Boise State's legal fight with the conference soon to be called the American Athletic Conference could hinge on the definition of an automatic-qualifying conference.
The Broncos' agreement to join the conference then known as the Big East included provisions that would lower their buyout from the maximum of $5 million.
Most notably, the buyout drops to $1 million if the Big East "loses its 'automatic qualifier' status for purposes of the Bowl Championship Series (other than as the result of the elimination of the 'automatic qualifier' generally)."
The BCS announced in November the creation of a new playoff and bowl format beginning in 2014 that removes AQ designations but guarantees high-profile, high-dollar bowl slots to all of the former AQ conferences except the Big East/AAC.
That was one of three key points cited by Boise State on Monday when it announced it was pre-emptively suing the Big East and asking the Fourth Judicial District Court in Boise to absolve the school of any buyout penalty.
Boise State and the court were unable to provide a copy of the lawsuit to the Idaho Statesman on Monday.
"Boise State entered into that agreement in good faith and with a great degree of optimism, but the conference we agreed to join simply no longer exists," President Bob Kustra said in the press release.
Boise State's release states that representatives of the AAC - the league will be rebranded at the end of this school year when the seven Catholic schools separate and take the Big East name - told the school it intended to sue for the $5 million buyout.
Big East Commissioner Michael Aresco said in a statement that he had not seen Boise State's lawsuit.
"We are disappointed that Boise State has gone to court to try to avoid the contractual obligation that it made to the conference to pay $5 million for refusing to join after committing to do so," Aresco said. "We are confident that, in the end, Boise State will be required to make the cancelation payment called for by our agreement."
The Big East has been involved in legal actions with several other departing members in recent years. TCU, which like Boise State never actually joined the league, reportedly paid the $5 million. Rutgers, like Boise State, sued the league first.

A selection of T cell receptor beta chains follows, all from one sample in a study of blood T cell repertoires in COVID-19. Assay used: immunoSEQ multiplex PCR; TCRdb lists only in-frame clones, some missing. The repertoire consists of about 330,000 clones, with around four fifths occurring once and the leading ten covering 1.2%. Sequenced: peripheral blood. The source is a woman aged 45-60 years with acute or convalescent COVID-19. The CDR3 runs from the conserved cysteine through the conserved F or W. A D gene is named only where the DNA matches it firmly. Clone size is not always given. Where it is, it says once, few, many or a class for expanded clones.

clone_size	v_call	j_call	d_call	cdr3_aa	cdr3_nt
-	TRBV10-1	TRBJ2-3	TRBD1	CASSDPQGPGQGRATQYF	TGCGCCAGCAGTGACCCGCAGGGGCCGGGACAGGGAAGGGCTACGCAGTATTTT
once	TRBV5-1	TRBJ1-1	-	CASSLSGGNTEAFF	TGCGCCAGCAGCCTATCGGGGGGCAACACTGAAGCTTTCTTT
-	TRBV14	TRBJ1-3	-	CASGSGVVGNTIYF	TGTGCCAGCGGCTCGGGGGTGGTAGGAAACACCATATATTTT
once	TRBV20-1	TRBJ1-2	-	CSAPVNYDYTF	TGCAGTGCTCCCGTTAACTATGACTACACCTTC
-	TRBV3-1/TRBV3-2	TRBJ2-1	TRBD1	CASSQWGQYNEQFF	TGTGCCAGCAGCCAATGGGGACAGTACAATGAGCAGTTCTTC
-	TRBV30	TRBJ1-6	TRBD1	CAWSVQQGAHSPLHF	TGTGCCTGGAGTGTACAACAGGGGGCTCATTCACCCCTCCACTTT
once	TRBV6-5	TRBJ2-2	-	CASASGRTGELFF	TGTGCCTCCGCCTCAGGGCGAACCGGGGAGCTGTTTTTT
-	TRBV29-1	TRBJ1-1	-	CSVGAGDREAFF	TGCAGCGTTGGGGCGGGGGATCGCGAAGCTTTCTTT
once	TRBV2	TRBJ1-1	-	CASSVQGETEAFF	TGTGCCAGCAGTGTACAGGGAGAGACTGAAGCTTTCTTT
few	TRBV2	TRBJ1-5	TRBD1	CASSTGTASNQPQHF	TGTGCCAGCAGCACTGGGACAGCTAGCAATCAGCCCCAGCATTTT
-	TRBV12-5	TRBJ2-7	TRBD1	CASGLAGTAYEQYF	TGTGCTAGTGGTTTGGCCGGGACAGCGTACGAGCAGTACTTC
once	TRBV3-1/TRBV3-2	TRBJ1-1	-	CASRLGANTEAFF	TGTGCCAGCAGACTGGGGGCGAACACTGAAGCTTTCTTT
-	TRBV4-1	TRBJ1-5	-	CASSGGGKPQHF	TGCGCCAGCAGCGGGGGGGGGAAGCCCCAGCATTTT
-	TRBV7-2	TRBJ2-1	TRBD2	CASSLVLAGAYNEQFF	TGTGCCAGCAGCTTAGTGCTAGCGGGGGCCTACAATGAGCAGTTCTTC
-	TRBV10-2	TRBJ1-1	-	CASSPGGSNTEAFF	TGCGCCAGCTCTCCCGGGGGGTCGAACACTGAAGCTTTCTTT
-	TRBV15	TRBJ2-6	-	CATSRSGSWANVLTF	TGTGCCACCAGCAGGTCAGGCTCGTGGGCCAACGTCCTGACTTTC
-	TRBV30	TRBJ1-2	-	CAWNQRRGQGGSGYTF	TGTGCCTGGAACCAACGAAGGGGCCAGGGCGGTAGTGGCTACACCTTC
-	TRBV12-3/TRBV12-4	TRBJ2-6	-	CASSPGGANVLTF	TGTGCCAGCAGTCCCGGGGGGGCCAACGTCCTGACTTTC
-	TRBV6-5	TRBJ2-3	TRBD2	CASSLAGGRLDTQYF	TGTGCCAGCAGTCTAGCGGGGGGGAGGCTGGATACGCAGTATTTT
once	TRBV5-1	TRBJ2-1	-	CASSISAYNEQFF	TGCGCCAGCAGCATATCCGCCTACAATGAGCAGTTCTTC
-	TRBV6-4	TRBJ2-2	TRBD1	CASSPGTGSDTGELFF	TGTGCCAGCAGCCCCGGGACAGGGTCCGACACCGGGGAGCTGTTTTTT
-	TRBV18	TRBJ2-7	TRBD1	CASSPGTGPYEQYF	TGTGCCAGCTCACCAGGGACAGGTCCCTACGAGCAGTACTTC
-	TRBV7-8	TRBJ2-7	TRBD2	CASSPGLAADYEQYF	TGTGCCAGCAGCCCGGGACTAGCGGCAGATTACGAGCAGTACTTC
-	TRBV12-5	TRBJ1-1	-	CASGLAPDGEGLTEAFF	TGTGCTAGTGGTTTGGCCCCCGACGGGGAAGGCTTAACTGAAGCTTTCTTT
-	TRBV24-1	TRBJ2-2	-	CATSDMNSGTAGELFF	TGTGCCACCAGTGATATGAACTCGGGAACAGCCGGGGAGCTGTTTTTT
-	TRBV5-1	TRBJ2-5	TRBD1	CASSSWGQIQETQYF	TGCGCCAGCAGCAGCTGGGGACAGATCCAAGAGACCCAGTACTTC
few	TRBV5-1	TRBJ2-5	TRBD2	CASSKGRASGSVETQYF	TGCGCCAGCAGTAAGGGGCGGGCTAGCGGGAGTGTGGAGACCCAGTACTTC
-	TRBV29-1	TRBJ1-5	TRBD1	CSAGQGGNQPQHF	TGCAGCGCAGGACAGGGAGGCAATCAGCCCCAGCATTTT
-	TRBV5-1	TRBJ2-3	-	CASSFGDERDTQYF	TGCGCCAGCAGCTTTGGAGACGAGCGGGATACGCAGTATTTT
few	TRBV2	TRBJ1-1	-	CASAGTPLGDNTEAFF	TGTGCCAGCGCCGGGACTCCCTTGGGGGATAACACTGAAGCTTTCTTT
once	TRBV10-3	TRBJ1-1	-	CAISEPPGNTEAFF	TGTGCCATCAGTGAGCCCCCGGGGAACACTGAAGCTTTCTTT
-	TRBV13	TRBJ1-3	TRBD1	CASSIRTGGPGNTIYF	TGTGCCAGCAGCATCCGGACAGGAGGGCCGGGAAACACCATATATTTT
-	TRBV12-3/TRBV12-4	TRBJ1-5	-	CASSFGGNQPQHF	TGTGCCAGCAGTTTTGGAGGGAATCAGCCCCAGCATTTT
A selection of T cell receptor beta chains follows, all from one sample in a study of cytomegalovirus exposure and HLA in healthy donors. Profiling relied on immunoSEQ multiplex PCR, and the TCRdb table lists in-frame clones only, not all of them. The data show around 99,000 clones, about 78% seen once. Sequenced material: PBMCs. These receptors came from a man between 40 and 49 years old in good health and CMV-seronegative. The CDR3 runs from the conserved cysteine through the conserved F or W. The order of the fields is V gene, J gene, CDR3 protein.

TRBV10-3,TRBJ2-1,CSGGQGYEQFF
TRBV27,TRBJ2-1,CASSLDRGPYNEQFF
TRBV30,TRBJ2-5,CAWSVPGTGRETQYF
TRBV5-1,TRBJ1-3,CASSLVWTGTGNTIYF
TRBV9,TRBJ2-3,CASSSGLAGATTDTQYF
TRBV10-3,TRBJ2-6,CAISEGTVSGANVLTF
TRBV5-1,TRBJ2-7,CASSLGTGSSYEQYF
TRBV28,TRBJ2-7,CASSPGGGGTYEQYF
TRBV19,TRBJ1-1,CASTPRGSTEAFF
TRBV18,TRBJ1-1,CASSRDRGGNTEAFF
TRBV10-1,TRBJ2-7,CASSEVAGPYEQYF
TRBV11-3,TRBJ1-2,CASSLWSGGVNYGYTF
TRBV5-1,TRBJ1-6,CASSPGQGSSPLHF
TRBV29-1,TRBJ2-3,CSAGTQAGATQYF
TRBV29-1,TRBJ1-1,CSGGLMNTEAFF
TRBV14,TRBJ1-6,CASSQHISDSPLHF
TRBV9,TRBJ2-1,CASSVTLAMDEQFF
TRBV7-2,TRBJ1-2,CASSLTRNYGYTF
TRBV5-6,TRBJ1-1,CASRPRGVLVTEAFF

By filing first, Boise State could be hoping to dictate where the lawsuit is conducted.
The Broncos have $3 million set aside to pay exit fees as part of their Dec. 31 decision to stay in the Mountain West and scrap agreements with the Big East for football and the Big West for most other sports. The first $2.5 million is the Mountain West revenue the school would have forfeited to go to the Big East anyway. The other $500,000 was pledged by the Mountain West to help Boise State.
Boise State owes $1.5 million to the Big West. Kustra indicated he would pay that when he chose to return to the Mountain West.
He took a different track with the Big East, which led to Monday's lawsuit.
Boise State's release points out that:
The Big East lost more than three-quarters of its members from Dec. 6, 2011, to Dec. 31, 2012.
The Big East failed to add football schools west of the Mississippi River, beyond those already contracted.
The Big East lost AQ status.
However, the only one of those factors that affects Boise State's buyout in its membership agreement is the BCS. Other factors that could have lowered the buyout include a 25 percent decrease in league revenue (buyout drops to $1 million) or assigning less than 70 percent of TV revenue to football ($2.5 million).
The Big East's only obligation to have members west of the Mississippi was satisfied by San Diego State, which didn't renege until after Boise State did. It also agreed to "in good faith" consider adding more members west of the Mississippi after July 1, 2013.
San Diego State does not owe a buyout because the Big East no longer had a second team west of the Rocky Mountains when it left.
Existing Big East schools face a $10 million buyout. Boise State's penalty is less because it never joined.
Chadd Cripe: 377-6398, Twitter: @IDS_BroncoBeat